Can't bring yourself to delete anything? You may be a 'digital hoarder'

NEW YORK -- It seems we're recording every minute these days on our cell phones, with selfies, double selfies, even selfies of selfies!

We're e-mailing and bookmarking. But can we really keep track of it all?

"Literally social media clutter, literally taking social media pictures left and right, and like literally just posting it," said Adrian Matias.

Literally not unlike those homes you see, where hoarders are afraid to throw anything away.

There's a new kind of hoarding, 'digital hoarding'. Josh Grimshaw hoards apps. "I always think I could use it in the future," said Grimshaw. "You have what's called fear of missing out?", we asked. "Probably, yeah," he said.

Some of us hoard e-mail. And how many of us get a message that we're running out of storage space?

Michael Hausler just clicks the buttons to pay for more data storage. "We've got a growing Instagram account for my dog, and I've got like 2,000 pictures of this guy," said Hausler.

"2,000 pictures? Photo bursts? And you save all of them?", we asked. "Well, there's not a bad picture I take of my guy. Can't let go," he said.

Back to the dog later. But first, you may wonder why this is a problem.

Well, experts say it's overwhelming and can limit productivity. Most of us are also in denial.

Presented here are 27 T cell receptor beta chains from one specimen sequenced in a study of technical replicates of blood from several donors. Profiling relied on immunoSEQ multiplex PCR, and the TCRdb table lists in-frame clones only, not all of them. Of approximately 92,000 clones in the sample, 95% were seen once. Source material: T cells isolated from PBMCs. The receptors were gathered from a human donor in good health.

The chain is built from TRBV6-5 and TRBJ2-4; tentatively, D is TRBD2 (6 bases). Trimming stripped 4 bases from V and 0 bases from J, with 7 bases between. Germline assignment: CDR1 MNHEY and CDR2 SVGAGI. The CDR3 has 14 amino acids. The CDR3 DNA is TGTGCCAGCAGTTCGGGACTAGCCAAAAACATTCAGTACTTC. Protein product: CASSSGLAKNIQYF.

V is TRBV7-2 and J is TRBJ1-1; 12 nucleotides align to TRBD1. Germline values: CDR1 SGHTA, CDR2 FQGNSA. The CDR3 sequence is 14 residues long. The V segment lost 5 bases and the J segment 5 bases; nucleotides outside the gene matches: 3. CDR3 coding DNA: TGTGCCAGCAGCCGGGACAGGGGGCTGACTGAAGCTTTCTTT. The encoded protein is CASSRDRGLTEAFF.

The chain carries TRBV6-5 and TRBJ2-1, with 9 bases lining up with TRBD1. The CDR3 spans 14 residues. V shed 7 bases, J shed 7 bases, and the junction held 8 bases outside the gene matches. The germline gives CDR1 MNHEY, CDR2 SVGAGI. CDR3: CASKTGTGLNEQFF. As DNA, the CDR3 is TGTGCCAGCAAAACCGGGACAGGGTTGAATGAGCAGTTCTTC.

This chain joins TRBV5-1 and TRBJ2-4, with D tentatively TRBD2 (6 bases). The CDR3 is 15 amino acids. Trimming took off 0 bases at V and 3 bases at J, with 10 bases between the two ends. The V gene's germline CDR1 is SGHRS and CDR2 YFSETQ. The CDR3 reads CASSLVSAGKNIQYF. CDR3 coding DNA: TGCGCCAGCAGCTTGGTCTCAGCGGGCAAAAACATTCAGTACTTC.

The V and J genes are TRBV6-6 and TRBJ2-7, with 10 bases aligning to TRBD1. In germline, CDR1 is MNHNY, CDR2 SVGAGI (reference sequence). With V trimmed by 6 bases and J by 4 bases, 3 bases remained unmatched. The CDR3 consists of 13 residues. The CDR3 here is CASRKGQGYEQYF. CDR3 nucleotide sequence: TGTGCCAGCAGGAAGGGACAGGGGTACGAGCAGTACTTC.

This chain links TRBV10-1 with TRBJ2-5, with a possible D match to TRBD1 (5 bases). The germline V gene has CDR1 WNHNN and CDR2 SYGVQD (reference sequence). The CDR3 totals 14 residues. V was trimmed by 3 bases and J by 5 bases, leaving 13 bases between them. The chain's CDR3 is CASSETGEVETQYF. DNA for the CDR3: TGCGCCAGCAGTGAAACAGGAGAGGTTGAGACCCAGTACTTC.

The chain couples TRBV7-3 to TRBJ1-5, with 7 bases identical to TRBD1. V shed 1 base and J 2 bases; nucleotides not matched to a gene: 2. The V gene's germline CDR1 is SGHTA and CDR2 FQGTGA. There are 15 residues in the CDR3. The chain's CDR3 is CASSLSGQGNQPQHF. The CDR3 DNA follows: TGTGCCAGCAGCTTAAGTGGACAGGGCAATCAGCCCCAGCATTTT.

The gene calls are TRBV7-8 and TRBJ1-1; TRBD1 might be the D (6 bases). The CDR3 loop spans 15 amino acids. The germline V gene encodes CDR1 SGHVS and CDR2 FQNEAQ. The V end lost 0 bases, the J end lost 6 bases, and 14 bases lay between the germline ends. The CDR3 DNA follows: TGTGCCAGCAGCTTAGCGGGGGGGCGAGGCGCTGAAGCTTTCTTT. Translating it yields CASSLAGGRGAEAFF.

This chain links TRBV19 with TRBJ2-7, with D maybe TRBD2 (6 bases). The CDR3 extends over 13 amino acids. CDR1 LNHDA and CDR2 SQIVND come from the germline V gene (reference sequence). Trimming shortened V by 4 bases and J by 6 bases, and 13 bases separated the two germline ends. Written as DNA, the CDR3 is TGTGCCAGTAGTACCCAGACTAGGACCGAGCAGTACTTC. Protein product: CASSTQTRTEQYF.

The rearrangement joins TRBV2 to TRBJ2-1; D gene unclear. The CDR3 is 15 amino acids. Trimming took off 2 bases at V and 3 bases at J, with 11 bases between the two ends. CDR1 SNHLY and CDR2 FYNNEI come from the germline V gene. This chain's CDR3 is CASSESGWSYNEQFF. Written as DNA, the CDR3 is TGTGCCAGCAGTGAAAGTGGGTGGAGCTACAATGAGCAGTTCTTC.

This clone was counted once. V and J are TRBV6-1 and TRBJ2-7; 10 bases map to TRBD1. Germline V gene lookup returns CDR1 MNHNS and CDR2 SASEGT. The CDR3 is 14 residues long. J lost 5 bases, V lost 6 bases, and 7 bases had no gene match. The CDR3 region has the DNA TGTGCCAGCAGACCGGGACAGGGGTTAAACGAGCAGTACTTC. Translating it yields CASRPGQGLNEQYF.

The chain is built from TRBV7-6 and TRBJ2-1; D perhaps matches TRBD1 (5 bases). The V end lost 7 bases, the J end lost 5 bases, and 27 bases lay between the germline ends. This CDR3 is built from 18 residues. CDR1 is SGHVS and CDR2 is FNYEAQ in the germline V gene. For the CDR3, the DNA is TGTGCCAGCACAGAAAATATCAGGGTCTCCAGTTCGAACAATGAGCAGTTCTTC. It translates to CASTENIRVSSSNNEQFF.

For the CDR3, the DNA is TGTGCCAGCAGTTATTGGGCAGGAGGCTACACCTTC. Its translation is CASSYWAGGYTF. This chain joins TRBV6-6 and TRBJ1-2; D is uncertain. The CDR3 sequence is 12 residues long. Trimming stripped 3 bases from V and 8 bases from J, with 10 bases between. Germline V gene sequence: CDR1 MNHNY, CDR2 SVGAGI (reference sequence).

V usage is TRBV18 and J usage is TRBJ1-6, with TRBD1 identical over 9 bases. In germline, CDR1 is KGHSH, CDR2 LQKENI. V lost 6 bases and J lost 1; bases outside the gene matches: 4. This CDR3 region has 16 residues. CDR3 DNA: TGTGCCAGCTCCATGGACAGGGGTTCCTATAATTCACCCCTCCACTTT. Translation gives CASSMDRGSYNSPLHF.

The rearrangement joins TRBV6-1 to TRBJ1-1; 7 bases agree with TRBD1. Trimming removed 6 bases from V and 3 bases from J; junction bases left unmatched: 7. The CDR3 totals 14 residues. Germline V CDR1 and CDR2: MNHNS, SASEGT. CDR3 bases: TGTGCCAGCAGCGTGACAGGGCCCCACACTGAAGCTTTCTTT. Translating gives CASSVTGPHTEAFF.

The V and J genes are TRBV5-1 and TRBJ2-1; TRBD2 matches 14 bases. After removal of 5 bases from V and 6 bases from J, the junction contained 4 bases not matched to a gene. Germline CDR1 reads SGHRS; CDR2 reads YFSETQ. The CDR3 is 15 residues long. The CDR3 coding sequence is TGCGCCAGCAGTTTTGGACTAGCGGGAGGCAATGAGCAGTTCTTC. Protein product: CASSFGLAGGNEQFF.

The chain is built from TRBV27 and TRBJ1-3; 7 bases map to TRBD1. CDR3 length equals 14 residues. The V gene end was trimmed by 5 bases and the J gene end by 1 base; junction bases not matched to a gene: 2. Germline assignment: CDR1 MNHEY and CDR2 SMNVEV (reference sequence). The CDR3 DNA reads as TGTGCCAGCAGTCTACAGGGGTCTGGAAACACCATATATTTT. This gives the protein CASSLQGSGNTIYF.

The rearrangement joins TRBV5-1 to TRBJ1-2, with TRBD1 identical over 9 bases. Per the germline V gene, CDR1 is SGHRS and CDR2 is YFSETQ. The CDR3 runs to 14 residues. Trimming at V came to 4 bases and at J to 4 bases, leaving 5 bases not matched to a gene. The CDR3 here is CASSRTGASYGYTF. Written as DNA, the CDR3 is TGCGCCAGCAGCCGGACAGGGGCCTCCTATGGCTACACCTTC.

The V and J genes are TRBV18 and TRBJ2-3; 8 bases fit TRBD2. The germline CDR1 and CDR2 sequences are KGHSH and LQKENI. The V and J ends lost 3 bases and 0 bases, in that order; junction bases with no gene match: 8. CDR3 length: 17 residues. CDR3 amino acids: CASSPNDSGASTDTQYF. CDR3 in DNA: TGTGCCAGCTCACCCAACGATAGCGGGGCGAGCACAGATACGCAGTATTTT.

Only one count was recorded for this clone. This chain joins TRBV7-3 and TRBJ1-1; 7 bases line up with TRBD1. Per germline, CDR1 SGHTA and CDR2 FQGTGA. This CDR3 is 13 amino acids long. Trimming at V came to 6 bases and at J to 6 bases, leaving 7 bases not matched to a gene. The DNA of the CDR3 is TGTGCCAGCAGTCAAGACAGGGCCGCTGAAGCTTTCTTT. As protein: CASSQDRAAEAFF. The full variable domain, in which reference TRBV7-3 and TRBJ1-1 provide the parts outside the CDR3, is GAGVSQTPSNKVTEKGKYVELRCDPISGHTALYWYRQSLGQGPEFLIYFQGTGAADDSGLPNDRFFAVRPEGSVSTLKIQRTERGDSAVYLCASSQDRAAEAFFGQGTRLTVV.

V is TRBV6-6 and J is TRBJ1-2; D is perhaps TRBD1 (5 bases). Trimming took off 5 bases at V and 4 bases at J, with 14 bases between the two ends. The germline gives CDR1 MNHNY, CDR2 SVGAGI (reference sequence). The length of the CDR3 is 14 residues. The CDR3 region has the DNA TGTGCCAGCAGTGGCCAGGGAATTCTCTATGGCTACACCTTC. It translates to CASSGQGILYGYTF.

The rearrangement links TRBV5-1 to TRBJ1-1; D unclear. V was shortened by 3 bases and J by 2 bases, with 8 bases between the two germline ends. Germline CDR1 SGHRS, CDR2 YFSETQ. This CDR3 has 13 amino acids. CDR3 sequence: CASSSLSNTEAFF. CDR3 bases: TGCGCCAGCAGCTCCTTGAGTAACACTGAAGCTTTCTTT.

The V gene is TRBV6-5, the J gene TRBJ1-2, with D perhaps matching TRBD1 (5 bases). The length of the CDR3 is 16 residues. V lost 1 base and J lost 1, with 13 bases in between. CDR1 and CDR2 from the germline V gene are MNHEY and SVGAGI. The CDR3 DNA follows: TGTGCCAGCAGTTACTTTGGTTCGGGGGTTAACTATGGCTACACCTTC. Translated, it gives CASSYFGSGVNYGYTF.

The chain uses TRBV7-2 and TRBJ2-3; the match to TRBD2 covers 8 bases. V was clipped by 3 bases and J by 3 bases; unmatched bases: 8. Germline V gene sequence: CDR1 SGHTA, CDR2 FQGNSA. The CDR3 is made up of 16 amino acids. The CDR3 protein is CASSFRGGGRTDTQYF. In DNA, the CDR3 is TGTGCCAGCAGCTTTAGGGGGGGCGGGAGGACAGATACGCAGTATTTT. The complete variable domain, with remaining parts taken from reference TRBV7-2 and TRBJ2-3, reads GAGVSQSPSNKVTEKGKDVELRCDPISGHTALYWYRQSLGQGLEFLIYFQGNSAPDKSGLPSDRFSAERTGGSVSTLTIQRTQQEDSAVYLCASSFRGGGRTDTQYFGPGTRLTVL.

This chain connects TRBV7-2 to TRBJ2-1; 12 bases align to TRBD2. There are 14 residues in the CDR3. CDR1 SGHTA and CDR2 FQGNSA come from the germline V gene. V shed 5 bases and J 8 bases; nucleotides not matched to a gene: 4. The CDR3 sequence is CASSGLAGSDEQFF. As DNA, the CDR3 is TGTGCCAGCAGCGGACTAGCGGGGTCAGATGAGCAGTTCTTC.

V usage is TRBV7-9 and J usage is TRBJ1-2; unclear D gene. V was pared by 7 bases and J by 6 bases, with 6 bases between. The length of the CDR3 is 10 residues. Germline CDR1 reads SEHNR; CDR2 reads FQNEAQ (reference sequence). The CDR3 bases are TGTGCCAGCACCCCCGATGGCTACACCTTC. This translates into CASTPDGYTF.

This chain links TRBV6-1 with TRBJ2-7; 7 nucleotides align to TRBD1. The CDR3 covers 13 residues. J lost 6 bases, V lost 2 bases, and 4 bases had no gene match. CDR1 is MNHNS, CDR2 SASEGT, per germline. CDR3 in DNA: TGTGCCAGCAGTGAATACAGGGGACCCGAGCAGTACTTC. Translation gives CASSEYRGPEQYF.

"Until you go looking for something, that's usually when you start to go, 'I don't even know where to begin," said Lance Ulanoff, Chief Correspondent for Mashable.

So once you admit you have a problem, what are you going to do about it? Well for me, it took three separate trips to the Genius Bar to realize that my computer will never hold all of the pictures that are in my phone. In fact, no personal computer will.

So here are some tips. Start with your desktop. Clean out folders and bookmarks.

Haven't used an app in over a year? Get rid of it. Get rid of extra digital gadgets as well.

Put each picture you take into a named folder. Get one or more external hard drives to store them. But think: 'Backup to the backup'.

That means choosing at least one Cloud service to store your photos as well.

"Can we trust the Cloud?", we asked Ulanoff. "This comes up all the time, can we trust the Cloud? You can trust it more than your own personal hard drive, which is going to crash," he said.

Experts also say think about getting apps that organize. Google's Picassa, for example, helps you organize your photos by face.

"What about your dog, will it recognize your dog?", we asked Lance. "It might," he said.

It means there is hope for the newest kinds of hoarders.

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